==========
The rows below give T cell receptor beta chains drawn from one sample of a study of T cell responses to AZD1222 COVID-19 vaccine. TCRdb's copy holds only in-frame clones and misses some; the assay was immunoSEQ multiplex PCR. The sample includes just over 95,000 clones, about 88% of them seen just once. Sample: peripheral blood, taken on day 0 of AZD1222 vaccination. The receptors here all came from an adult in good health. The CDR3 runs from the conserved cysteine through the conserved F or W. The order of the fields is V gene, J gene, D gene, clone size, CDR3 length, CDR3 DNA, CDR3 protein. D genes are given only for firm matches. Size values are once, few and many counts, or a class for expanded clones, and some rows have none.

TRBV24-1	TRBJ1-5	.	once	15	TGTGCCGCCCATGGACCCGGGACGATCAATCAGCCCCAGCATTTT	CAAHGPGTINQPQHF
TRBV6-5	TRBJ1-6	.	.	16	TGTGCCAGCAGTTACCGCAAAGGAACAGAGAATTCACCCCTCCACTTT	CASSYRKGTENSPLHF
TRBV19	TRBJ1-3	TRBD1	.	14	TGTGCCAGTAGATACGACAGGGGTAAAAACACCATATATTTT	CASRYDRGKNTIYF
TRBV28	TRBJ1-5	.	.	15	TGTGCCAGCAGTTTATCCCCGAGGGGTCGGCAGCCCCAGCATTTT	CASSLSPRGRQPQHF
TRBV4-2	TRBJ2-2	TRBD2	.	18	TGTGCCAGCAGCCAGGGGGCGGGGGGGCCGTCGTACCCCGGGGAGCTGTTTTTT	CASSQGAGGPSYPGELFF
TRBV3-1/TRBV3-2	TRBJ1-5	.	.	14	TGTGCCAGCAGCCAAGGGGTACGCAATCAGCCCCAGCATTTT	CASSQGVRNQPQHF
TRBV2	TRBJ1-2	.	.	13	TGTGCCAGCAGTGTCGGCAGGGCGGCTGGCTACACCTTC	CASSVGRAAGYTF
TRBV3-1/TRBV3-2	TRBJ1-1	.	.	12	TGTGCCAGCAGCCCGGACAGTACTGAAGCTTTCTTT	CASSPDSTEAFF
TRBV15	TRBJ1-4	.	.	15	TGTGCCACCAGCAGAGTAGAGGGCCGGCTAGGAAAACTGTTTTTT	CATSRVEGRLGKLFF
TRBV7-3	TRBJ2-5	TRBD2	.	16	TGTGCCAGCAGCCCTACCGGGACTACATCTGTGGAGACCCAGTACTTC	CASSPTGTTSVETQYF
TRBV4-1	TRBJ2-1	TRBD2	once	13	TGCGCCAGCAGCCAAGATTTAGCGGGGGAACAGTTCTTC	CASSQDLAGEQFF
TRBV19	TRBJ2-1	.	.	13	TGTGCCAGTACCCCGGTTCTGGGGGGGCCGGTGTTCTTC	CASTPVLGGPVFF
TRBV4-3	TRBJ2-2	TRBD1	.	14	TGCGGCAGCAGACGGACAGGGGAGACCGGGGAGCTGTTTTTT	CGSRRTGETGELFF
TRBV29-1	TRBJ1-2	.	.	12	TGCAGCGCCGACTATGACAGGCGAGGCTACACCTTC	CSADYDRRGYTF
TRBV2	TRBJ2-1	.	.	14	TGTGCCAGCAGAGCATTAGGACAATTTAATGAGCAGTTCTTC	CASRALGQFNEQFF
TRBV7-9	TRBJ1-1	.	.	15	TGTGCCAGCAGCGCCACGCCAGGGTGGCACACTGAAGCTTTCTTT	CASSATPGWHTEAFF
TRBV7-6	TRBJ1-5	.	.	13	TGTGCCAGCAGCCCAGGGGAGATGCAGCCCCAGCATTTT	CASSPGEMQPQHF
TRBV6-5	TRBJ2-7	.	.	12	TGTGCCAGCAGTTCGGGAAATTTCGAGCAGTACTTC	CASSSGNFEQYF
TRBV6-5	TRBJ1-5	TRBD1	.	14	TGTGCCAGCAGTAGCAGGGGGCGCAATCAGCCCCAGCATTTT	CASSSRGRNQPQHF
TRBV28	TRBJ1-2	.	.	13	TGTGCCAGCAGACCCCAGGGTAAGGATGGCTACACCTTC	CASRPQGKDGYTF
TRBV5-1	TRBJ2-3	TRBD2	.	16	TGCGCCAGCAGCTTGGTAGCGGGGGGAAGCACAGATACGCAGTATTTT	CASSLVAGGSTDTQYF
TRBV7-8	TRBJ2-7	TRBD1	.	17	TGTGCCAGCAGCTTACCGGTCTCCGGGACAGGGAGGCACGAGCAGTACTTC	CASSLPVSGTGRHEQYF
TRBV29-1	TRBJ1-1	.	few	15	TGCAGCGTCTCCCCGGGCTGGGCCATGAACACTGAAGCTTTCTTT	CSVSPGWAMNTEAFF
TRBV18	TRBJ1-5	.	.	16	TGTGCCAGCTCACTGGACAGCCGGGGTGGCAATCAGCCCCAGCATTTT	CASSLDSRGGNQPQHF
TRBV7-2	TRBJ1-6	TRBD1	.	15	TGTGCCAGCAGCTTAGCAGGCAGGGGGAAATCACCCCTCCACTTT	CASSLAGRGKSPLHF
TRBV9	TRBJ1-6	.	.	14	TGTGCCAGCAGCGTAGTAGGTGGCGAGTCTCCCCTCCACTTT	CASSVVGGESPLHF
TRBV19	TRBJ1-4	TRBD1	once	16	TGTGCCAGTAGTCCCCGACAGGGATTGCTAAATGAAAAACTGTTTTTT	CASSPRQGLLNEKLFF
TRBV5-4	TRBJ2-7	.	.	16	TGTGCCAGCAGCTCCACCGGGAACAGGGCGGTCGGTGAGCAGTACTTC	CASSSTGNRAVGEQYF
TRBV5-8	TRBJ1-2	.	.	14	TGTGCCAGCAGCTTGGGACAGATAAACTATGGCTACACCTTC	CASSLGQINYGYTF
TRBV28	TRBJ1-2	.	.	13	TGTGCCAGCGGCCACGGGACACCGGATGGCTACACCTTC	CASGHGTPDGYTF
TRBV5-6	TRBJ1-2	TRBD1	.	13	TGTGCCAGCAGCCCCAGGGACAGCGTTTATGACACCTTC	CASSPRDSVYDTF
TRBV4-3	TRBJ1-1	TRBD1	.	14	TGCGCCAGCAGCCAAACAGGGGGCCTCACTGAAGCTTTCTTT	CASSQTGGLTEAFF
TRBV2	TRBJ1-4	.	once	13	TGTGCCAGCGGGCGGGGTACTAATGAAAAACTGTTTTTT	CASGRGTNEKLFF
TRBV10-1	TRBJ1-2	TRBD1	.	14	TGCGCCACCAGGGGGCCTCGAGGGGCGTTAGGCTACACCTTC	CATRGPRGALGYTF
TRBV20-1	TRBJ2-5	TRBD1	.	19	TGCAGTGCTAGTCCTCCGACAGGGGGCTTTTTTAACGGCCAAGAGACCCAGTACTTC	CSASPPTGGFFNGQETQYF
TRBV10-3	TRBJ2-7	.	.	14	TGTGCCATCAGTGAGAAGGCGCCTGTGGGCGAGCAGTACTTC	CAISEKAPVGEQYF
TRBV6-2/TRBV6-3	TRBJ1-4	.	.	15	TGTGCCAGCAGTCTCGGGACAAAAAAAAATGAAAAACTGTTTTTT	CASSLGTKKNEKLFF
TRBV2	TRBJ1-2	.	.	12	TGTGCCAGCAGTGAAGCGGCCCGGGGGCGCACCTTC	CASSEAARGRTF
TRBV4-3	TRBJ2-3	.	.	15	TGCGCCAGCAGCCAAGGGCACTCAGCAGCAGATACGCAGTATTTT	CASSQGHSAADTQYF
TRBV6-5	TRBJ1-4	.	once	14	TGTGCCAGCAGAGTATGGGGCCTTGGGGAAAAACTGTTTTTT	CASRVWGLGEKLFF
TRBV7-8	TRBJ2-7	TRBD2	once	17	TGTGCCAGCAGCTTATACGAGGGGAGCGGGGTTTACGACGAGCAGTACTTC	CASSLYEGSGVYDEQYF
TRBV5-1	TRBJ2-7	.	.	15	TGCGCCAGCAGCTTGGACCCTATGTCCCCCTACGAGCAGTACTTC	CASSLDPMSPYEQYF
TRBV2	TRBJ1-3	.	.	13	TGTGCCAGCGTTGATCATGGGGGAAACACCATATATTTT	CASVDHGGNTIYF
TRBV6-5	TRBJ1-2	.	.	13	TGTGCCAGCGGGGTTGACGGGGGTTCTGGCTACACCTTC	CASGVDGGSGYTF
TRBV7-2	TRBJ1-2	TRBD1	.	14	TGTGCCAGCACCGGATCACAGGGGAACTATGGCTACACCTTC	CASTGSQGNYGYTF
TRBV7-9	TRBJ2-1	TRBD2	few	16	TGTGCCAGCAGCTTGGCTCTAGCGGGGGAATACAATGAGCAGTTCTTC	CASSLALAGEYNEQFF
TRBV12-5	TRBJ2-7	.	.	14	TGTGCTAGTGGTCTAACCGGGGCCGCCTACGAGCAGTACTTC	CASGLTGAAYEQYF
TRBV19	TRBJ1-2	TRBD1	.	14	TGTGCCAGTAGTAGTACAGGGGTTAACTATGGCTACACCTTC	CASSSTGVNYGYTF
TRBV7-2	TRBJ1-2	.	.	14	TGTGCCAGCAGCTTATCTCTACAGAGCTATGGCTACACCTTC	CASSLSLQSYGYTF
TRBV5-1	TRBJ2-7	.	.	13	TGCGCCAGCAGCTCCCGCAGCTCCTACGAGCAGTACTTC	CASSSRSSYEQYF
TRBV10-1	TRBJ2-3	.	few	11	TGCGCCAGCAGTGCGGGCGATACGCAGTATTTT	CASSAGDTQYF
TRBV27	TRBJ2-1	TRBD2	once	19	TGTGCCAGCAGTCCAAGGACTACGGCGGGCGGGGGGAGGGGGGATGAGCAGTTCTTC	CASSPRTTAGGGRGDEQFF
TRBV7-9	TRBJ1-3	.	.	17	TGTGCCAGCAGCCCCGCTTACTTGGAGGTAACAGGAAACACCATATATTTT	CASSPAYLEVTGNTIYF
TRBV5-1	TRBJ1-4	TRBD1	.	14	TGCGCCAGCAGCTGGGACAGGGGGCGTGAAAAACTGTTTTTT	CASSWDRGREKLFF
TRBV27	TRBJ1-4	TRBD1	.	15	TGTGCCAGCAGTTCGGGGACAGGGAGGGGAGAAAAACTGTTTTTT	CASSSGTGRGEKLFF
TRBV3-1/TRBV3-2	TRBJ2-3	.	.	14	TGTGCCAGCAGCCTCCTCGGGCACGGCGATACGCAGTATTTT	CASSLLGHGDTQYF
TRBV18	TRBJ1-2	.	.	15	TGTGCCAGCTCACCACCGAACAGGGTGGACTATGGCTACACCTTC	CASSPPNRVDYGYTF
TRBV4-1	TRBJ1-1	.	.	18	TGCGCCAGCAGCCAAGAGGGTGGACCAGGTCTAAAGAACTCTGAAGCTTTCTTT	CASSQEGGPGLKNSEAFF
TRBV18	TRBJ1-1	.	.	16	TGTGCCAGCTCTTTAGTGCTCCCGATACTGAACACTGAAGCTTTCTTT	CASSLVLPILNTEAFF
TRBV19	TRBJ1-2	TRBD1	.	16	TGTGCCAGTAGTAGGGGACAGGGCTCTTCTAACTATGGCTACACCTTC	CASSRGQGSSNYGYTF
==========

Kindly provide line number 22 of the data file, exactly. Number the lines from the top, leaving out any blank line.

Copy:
TRBV5-1	TRBJ2-3	TRBD2	.	16	TGCGCCAGCAGCTTGGTAGCGGGGGGAAGCACAGATACGCAGTATTTT	CASSLVAGGSTDTQYF